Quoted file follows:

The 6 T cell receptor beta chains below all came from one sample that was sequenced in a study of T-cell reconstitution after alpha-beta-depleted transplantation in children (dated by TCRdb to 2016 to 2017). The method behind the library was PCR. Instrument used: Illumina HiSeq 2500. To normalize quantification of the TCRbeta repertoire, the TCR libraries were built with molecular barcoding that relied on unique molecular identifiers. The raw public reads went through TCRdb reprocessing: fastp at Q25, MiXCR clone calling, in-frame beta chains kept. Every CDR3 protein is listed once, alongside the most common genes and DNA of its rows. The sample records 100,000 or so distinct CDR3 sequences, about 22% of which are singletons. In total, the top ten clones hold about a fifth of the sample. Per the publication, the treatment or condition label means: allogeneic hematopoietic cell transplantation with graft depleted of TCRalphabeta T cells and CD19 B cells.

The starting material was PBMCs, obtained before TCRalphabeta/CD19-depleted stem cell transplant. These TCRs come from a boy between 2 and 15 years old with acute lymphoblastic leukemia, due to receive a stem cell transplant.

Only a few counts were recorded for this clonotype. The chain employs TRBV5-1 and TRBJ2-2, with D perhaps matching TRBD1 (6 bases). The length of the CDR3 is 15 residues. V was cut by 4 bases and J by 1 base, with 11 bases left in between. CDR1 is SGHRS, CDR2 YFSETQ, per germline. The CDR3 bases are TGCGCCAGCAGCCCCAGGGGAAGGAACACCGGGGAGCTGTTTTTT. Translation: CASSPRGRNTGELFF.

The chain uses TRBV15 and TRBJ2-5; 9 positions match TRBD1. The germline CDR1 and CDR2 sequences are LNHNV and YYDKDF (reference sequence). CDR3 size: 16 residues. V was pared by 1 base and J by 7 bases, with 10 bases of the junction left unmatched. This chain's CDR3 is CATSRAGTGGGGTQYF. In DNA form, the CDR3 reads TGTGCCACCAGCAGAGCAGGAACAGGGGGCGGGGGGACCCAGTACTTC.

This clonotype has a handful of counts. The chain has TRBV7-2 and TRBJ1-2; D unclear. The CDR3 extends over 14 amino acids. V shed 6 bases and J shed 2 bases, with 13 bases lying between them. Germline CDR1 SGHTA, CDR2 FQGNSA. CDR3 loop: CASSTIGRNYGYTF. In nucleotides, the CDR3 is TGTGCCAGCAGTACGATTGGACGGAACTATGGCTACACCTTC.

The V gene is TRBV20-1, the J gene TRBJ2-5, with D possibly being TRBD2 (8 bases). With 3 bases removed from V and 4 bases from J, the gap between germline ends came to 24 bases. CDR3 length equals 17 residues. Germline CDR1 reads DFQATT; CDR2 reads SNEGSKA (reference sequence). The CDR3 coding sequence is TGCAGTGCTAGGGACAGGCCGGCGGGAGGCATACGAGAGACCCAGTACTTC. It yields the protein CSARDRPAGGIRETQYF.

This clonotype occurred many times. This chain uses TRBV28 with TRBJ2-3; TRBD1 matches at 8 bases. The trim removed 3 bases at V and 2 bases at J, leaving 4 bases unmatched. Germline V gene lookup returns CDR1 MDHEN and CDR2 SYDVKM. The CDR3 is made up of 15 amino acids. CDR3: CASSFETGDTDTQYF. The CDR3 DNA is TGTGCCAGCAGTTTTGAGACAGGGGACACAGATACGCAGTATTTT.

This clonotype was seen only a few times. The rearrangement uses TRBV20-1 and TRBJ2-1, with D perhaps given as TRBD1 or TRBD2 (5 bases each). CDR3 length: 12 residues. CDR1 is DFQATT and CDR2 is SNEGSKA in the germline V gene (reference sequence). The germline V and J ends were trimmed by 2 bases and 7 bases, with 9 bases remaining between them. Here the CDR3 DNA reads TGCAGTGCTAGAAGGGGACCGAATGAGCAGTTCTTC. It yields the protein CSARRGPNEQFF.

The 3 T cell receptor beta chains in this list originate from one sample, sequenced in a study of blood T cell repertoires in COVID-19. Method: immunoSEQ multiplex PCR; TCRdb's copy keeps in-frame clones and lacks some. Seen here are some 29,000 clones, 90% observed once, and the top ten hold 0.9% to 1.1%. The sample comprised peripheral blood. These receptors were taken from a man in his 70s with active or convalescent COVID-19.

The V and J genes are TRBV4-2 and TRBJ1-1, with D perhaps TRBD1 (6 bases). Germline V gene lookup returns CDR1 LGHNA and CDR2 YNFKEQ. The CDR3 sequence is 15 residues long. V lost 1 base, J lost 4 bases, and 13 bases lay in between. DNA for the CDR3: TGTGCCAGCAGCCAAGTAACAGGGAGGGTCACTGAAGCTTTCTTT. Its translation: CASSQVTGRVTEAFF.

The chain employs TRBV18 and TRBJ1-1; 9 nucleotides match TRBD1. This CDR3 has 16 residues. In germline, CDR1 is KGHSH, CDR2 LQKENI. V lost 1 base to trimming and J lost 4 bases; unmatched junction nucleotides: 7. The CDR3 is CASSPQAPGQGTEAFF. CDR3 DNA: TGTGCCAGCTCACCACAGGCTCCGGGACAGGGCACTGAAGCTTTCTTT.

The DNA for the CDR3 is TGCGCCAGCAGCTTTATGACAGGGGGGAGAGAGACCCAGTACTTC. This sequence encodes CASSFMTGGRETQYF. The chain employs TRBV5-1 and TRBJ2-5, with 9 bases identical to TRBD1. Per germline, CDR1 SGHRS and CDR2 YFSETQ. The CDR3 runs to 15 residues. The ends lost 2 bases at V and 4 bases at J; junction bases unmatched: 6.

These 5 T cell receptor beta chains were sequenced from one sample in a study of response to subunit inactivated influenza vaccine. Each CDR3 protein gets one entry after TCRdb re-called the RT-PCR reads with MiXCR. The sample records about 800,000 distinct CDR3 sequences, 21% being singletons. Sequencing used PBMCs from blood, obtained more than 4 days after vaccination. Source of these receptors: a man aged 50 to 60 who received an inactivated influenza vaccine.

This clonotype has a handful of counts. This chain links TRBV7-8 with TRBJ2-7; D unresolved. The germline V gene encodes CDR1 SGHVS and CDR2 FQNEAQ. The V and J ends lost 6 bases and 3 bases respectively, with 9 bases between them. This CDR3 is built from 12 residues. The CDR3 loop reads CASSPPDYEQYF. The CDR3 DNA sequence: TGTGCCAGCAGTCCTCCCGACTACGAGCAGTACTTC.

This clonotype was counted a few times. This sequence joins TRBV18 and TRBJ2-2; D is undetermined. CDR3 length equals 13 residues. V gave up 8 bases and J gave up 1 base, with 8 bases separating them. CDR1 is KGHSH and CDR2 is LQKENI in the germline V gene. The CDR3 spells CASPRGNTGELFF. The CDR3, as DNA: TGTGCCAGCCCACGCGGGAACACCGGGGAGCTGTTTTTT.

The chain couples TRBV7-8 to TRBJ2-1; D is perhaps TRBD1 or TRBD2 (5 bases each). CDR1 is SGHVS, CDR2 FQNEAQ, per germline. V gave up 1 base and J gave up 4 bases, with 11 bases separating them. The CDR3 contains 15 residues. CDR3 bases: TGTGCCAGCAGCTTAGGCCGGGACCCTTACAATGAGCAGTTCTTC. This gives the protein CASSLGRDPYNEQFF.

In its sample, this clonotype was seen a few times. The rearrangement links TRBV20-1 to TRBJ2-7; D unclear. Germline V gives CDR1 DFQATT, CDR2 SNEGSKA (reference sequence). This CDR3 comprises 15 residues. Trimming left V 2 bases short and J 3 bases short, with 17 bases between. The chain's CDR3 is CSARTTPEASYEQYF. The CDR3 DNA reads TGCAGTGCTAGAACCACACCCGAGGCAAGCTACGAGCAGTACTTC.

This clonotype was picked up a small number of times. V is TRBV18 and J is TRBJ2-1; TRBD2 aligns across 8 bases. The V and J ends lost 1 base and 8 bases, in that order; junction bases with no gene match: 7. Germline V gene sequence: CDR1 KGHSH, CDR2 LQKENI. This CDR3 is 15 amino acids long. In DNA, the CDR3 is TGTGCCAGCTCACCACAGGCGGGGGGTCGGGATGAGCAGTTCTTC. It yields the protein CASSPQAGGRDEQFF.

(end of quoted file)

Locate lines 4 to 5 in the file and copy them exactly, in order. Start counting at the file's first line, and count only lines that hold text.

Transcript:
The chain uses TRBV15 and TRBJ2-5; 9 positions match TRBD1. The germline CDR1 and CDR2 sequences are LNHNV and YYDKDF (reference sequence). CDR3 size: 16 residues. V was pared by 1 base and J by 7 bases, with 10 bases of the junction left unmatched. This chain's CDR3 is CATSRAGTGGGGTQYF. In DNA form, the CDR3 reads TGTGCCACCAGCAGAGCAGGAACAGGGGGCGGGGGGACCCAGTACTTC.

This clonotype has a handful of counts. The chain has TRBV7-2 and TRBJ1-2; D unclear. The CDR3 extends over 14 amino acids. V shed 6 bases and J shed 2 bases, with 13 bases lying between them. Germline CDR1 SGHTA, CDR2 FQGNSA. CDR3 loop: CASSTIGRNYGYTF. In nucleotides, the CDR3 is TGTGCCAGCAGTACGATTGGACGGAACTATGGCTACACCTTC.